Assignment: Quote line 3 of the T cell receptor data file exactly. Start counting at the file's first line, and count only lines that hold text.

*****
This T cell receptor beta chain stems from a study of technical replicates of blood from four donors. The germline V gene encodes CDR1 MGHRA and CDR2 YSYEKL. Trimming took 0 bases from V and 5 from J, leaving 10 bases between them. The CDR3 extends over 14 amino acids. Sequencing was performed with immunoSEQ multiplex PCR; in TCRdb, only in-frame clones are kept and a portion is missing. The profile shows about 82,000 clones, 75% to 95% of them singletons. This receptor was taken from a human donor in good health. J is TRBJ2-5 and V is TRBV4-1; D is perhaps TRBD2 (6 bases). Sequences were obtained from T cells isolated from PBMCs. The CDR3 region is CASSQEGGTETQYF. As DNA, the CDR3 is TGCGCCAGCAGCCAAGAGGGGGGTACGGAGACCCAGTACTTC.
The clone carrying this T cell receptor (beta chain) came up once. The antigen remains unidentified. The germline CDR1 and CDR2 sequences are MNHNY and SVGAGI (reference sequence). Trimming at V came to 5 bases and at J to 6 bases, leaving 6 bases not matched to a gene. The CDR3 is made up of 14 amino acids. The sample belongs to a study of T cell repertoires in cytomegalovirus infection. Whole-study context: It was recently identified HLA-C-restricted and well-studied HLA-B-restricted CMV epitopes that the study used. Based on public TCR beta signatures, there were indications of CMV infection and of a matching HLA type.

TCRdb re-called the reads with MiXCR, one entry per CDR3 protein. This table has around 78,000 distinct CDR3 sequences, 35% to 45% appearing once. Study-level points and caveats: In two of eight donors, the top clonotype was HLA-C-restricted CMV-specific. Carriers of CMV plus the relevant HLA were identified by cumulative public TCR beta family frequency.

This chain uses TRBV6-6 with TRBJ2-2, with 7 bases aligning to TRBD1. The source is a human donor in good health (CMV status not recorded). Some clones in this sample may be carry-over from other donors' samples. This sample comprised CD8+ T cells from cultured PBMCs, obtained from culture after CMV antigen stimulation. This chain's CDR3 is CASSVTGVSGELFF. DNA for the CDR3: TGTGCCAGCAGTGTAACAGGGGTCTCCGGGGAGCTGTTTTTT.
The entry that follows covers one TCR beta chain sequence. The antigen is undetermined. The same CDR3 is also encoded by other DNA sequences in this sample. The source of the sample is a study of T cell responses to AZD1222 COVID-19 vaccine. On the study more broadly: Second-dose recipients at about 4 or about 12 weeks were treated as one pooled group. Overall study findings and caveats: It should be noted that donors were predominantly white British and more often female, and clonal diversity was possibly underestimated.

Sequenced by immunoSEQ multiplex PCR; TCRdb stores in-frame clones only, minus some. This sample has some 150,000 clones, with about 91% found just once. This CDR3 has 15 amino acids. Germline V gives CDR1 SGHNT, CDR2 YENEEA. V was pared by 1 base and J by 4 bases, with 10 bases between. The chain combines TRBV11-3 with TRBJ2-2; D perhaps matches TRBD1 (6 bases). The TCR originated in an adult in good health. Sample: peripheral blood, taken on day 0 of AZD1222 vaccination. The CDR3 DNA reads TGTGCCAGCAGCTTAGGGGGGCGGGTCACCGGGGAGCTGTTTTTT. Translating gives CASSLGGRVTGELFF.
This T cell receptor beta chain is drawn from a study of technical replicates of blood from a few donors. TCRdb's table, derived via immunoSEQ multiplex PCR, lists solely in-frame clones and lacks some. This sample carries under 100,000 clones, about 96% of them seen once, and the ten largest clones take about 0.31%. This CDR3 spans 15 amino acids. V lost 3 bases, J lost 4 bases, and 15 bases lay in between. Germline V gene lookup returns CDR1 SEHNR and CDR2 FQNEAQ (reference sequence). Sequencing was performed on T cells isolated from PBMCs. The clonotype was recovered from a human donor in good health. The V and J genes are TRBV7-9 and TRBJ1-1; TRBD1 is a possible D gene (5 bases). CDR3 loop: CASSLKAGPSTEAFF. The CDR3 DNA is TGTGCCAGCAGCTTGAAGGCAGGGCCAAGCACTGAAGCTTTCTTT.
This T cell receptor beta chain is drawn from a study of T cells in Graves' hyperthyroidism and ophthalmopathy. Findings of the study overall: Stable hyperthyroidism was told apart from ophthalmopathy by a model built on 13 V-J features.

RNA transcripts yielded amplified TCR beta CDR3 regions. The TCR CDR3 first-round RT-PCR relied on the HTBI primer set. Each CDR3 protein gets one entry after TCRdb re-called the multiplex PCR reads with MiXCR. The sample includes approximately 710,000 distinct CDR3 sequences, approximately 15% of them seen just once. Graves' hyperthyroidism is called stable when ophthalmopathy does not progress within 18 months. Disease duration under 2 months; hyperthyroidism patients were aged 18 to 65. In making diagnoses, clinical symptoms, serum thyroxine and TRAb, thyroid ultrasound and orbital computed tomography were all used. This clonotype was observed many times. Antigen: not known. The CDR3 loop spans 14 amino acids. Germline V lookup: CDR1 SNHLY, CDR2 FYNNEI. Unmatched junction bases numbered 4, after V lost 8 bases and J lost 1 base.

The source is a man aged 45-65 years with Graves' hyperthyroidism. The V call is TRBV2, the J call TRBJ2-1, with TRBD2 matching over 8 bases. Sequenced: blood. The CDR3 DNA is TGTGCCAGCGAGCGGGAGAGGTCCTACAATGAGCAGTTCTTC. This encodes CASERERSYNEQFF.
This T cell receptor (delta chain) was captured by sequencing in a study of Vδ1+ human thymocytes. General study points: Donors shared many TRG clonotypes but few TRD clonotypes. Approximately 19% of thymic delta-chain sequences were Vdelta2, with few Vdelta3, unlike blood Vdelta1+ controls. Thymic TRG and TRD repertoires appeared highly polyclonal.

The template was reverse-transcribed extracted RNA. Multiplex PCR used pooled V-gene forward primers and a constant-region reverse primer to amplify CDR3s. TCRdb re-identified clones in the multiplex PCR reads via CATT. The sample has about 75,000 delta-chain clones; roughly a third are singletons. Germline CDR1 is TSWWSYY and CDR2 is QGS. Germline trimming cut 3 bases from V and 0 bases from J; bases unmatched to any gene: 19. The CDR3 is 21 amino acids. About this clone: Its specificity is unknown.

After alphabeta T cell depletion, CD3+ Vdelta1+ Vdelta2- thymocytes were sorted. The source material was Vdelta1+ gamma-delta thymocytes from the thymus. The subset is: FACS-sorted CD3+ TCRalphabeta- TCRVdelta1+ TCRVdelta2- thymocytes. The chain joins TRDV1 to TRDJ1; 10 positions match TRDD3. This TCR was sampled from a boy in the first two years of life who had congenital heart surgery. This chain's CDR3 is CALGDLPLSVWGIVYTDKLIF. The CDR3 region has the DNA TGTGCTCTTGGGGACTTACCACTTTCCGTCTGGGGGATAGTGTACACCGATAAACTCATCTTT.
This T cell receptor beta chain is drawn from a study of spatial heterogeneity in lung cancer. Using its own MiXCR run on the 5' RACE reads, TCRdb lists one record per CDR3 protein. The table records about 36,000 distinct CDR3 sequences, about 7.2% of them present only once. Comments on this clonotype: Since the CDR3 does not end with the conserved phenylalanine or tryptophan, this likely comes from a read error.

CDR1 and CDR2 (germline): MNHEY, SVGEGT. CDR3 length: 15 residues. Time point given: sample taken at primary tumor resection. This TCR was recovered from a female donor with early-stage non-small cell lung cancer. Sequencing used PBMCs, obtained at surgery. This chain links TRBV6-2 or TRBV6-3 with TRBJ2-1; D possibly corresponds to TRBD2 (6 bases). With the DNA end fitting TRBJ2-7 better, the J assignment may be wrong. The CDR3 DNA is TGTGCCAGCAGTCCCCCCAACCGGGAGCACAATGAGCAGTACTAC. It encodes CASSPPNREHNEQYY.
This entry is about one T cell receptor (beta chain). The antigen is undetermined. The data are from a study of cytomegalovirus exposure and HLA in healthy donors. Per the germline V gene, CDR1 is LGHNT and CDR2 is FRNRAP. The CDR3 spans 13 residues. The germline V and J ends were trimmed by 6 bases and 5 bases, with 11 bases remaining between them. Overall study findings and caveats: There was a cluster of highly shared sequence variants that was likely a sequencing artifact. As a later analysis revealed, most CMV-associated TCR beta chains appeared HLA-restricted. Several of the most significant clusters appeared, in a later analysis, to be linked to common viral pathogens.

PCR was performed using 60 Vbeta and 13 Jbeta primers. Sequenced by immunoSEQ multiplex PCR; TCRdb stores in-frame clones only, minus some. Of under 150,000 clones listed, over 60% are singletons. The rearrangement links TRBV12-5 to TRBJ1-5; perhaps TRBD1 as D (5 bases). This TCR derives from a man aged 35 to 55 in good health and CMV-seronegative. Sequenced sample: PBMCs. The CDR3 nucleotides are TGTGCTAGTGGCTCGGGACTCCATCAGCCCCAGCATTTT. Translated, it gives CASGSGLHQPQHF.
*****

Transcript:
TCRdb re-called the reads with MiXCR, one entry per CDR3 protein. This table has around 78,000 distinct CDR3 sequences, 35% to 45% appearing once. Study-level points and caveats: In two of eight donors, the top clonotype was HLA-C-restricted CMV-specific. Carriers of CMV plus the relevant HLA were identified by cumulative public TCR beta family frequency.